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  • Writer's picturePrasanna Adhikari

Can Behavioral Science Help Improve Construction Safety?

Updated: May 18, 2021

If you take a look at an aerial photo of North Lake Shore Drive in Chicago, where it crosses E Walton Pl., you will notice regularly spaced white stripes on the road. On a closer look, you will also see that the space between the lines gets smaller as they get closer to the curve on the road.

Driving a vehicle on the road, as you approach the curve, the gradually closer spacing of the stripes gives you the illusion that your speed is increasing, nudging you to slow down without you even thinking about it. It is an example of leveraging what we know about human behavior to improve safety.

Safety, both driving and construction safety, can primarily be attributed to the “environment” and the “actors” in the environment. For driving, vehicles and roads are the two predominant environments, and both are much safer nowadays than they were in the past. However, despite safer roads and cars, driving accidents continue to remain one of the leading sources of deaths in the US, much of it due to the behavior of the drives, the “actors.”

Construction safety is much more challenging than driving safety. Unlike road signs or vehicle safety features, each construction environment is constantly changing. From breaking the ground until the last crew leaves the site, every construction site is in flux. As if things are not challenging enough, so are the actors in the environments. Every person visiting a job site has a different experience, training, risk aversion, innate behavioral traits, and state of mind each day. All of these do influence their decisions and actions that affect safety.

Despite the added challenges, construction accidents are nowhere close to what they used to be, thanks to the safety managers’ relentless effort. However, these unrelenting minds cannot stop but seek every possible avenue to improve safety. One such avenue we want to explore is through a better understanding of human behavior.

There is nothing new about leveraging our understanding of human behavior to improve safety. It is used routinely to make our buildings, equipment, tools, and workplaces safer. But what is done today pales in comparison with what can be done with our current understanding of human behavior.

Psychologists and neuroscientists describe our brains function in terms of two systems: an impulsive system and a deliberative system. The impulsive system endows us with instincts and emotions. The deliberative system makes us creative and analytical and gives us the ability to perform challenging tasks and exercise willpower. My impulsive system is what gave me the goosebumps and made me leap six feet away when I came upon a rattlesnake during a recent hike. My deliberative system is what I used to wait until the snake had slithered to a safe distance before I continued.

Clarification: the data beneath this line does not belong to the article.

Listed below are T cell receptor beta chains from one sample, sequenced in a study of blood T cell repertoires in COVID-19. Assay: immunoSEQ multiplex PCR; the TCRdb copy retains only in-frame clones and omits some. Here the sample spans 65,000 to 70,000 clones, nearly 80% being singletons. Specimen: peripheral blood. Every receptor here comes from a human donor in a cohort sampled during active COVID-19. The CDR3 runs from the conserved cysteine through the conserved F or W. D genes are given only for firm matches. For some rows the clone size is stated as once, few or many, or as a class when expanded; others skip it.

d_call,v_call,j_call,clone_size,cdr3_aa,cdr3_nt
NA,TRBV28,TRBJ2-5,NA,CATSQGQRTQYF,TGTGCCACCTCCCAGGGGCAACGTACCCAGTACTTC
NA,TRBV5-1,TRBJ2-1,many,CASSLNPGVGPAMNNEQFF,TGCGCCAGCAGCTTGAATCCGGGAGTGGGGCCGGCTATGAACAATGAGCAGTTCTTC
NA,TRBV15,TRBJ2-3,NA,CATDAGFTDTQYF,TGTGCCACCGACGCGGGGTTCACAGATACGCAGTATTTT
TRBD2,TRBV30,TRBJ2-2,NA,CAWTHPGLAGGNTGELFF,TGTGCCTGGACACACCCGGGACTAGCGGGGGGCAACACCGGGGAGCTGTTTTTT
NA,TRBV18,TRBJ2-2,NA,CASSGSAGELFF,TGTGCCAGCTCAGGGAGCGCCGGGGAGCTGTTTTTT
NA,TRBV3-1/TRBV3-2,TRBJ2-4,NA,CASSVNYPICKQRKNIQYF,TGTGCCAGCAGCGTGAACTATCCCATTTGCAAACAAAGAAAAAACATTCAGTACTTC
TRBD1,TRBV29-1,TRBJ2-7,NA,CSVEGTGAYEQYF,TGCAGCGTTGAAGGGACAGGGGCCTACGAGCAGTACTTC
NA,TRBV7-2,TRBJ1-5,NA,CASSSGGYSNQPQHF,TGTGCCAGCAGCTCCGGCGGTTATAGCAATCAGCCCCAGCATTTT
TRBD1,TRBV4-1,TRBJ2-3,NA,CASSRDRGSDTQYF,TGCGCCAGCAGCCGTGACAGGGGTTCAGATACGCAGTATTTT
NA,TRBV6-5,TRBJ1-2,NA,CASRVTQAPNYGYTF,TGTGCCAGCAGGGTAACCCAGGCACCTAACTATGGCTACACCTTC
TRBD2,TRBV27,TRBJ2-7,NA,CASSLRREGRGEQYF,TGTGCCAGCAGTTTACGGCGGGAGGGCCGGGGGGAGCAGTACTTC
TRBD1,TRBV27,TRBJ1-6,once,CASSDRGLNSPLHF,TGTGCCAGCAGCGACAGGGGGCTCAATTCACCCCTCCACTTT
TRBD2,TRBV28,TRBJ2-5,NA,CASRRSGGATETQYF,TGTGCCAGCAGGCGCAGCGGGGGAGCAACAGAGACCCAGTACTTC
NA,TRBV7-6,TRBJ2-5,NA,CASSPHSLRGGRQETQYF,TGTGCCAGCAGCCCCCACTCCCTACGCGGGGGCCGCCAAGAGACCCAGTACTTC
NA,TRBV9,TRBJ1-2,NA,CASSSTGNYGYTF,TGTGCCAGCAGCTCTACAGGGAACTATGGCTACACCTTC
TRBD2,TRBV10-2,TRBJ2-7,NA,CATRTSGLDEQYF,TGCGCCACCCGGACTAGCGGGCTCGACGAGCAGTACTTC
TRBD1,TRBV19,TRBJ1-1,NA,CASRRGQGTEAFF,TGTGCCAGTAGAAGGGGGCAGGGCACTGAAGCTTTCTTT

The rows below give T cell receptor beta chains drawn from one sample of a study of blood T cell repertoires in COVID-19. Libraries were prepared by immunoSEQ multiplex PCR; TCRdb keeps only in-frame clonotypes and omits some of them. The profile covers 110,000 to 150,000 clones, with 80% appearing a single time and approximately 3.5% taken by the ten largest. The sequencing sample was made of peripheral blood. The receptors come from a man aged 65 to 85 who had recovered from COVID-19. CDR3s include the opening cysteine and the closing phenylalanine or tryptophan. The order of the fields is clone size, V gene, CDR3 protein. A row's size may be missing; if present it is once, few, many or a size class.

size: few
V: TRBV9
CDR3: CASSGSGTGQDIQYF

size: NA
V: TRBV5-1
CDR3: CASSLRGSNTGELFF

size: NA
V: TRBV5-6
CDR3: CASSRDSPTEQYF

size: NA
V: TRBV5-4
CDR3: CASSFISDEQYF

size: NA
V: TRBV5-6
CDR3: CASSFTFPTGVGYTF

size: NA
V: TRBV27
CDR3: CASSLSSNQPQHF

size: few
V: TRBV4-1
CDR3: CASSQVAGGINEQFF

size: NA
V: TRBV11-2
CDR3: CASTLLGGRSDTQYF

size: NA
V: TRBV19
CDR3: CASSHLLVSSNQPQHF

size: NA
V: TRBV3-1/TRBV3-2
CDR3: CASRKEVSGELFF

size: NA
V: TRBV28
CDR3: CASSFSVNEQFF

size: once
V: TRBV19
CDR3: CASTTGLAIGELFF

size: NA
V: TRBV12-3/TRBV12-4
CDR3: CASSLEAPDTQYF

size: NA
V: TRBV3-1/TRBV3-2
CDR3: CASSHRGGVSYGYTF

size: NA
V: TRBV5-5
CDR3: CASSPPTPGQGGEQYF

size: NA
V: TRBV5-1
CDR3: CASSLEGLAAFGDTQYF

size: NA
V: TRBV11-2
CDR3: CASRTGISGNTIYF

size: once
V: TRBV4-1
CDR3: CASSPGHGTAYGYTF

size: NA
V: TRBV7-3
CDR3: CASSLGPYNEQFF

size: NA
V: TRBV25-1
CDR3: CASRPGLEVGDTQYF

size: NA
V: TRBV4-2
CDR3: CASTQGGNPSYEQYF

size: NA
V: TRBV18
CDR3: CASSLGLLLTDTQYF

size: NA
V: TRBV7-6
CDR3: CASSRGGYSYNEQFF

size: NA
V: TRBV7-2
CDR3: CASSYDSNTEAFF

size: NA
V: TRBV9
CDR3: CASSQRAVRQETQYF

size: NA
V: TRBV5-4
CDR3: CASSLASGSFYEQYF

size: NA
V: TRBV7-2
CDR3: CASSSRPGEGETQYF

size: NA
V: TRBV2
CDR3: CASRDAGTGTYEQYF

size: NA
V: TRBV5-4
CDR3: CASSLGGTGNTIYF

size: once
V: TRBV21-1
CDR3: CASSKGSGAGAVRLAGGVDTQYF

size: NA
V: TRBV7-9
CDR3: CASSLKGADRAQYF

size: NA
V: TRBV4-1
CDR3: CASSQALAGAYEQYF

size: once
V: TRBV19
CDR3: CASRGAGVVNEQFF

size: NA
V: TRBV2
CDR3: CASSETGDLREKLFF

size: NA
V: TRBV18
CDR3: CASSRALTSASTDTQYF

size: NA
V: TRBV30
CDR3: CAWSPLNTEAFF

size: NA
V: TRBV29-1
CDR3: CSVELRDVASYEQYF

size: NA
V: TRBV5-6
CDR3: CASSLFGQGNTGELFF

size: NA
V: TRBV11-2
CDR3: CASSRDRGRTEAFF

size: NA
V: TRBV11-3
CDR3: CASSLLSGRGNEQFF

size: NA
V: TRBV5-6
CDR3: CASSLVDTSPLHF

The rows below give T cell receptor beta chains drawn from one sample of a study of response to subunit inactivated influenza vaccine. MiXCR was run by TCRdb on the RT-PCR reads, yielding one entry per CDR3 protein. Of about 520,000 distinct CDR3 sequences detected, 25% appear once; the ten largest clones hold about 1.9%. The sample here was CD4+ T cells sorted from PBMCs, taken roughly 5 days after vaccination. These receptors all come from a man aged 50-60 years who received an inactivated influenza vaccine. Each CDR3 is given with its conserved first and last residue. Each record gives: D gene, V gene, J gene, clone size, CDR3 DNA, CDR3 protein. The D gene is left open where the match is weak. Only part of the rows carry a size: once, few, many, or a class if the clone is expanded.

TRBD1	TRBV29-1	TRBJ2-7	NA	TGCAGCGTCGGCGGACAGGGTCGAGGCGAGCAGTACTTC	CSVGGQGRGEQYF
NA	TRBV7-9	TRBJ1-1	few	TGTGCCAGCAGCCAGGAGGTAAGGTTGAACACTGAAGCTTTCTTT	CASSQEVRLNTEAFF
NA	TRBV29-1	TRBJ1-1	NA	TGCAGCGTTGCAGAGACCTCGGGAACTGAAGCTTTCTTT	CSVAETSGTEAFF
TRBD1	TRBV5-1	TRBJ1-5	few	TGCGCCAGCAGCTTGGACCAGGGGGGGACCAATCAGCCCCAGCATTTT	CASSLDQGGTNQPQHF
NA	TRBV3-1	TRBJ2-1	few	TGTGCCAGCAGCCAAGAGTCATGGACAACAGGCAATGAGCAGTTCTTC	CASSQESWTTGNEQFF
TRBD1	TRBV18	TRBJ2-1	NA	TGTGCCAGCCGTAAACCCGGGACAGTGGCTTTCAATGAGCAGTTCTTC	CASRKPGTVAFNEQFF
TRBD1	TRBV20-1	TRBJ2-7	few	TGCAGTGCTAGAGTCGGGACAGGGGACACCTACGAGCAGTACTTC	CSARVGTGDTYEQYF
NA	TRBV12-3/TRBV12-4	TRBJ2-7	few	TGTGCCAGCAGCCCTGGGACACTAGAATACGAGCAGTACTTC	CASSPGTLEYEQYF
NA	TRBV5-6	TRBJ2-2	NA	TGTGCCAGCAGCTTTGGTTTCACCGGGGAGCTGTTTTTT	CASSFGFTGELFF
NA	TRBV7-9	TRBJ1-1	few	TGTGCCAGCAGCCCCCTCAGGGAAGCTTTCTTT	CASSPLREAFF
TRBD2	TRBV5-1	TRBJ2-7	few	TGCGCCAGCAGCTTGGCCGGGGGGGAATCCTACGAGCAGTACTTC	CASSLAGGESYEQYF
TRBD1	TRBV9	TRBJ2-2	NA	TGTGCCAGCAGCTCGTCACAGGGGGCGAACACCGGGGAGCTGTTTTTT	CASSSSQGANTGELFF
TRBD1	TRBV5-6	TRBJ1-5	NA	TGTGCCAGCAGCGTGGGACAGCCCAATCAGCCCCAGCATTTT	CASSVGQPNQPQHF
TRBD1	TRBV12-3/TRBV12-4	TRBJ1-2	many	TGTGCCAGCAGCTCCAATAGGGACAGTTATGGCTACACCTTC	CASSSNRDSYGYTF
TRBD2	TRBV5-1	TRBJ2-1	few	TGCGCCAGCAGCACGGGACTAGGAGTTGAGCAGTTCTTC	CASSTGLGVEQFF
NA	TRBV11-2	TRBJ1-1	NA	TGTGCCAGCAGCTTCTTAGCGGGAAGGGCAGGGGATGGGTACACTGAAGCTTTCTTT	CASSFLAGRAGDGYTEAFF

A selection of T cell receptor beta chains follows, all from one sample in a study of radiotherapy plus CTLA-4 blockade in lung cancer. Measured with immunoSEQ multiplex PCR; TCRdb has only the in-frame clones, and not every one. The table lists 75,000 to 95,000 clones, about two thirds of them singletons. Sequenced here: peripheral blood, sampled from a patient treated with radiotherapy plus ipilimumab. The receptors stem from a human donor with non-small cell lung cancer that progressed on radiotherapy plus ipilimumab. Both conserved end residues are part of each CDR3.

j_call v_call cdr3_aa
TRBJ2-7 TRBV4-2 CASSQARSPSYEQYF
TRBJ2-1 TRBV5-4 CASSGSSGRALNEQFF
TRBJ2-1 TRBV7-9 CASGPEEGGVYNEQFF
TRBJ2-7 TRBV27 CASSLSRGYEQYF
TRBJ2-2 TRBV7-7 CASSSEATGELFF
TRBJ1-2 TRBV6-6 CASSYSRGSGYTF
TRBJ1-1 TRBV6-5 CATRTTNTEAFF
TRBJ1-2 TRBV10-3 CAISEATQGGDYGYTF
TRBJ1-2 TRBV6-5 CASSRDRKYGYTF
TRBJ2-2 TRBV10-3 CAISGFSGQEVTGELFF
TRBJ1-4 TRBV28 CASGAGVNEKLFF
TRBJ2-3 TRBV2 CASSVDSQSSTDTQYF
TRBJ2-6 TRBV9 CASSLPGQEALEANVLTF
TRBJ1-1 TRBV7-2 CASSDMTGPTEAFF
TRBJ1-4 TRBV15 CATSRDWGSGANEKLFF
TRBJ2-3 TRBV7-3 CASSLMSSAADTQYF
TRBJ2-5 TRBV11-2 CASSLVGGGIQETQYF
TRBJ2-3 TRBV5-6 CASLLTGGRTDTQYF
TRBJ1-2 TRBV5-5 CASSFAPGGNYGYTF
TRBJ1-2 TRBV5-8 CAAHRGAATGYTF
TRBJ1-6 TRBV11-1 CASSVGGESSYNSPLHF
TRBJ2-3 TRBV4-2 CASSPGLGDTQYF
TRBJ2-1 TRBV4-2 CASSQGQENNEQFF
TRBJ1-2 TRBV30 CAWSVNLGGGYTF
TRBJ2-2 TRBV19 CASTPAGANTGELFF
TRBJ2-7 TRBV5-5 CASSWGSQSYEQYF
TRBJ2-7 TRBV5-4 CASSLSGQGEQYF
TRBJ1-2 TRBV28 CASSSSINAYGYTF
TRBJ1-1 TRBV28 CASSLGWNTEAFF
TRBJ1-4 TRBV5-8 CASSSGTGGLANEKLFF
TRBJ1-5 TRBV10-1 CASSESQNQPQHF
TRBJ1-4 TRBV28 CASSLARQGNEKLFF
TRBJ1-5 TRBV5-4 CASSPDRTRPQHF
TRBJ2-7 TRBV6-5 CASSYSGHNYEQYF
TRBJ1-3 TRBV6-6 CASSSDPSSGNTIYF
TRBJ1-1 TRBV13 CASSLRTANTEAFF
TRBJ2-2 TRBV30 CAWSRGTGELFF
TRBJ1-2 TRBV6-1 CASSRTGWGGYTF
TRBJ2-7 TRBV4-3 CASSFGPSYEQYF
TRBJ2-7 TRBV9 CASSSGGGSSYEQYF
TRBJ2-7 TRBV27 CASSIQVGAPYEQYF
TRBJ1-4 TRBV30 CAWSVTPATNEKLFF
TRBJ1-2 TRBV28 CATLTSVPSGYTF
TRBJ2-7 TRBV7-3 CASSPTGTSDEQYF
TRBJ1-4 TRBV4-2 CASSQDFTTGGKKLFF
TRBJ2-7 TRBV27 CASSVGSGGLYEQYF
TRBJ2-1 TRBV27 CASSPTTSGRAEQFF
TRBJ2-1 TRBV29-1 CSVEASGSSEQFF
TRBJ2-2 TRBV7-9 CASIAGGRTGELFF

The impulsive system is the evolutionarily primitive part of our brain we share with other species. This “lizard brain” endows all the species with the automatic instinct to fight or flight. It has been and continues to be crucial for the survival of most of the species, including us. The deliberative system is the evolutionarily advanced part of our brain, our “human brain.” We use the deliberative system in our daily lives to make many decisions and take many actions, those that we do deliberately.

Even though we make many deliberative decisions, we make countless other decisions automatically and without any deliberation. For example, we likely deliberate every day about the apparel we are going to wear to work. However, as we drive to work, we make countless driving decisions (such as taping on the gas or the brake, taking a turn) without thinking about it even once. We put our impulsive, automatic lizard brain in charge of safely driving us to work.

What is more intriguing is that unbeknownst to us, even the deliberative decision we make and the actions we take are influenced by our lizard brain, which, in turn, is influenced by external factors. For example, while doctors and nurses are very mindful of the need to wash their hands, their actions can be affected by the subtle difference in the message posted on soap dispensers. That’s what researchers discovered when they changed the message on soap dispensers at a hospital from Hand hygiene prevents you from catching diseases to Hand hygiene prevents patients from catching diseases and found the soap usage increase by 45 percent.

These and many other findings pave a promising avenue for improving construction safety, by nudging our lizard brains to elicit safer behaviors by adjusting the external factors, much like the messages on the soap dispensers and the markings on the North Lake Shore Drive in Chicago do.

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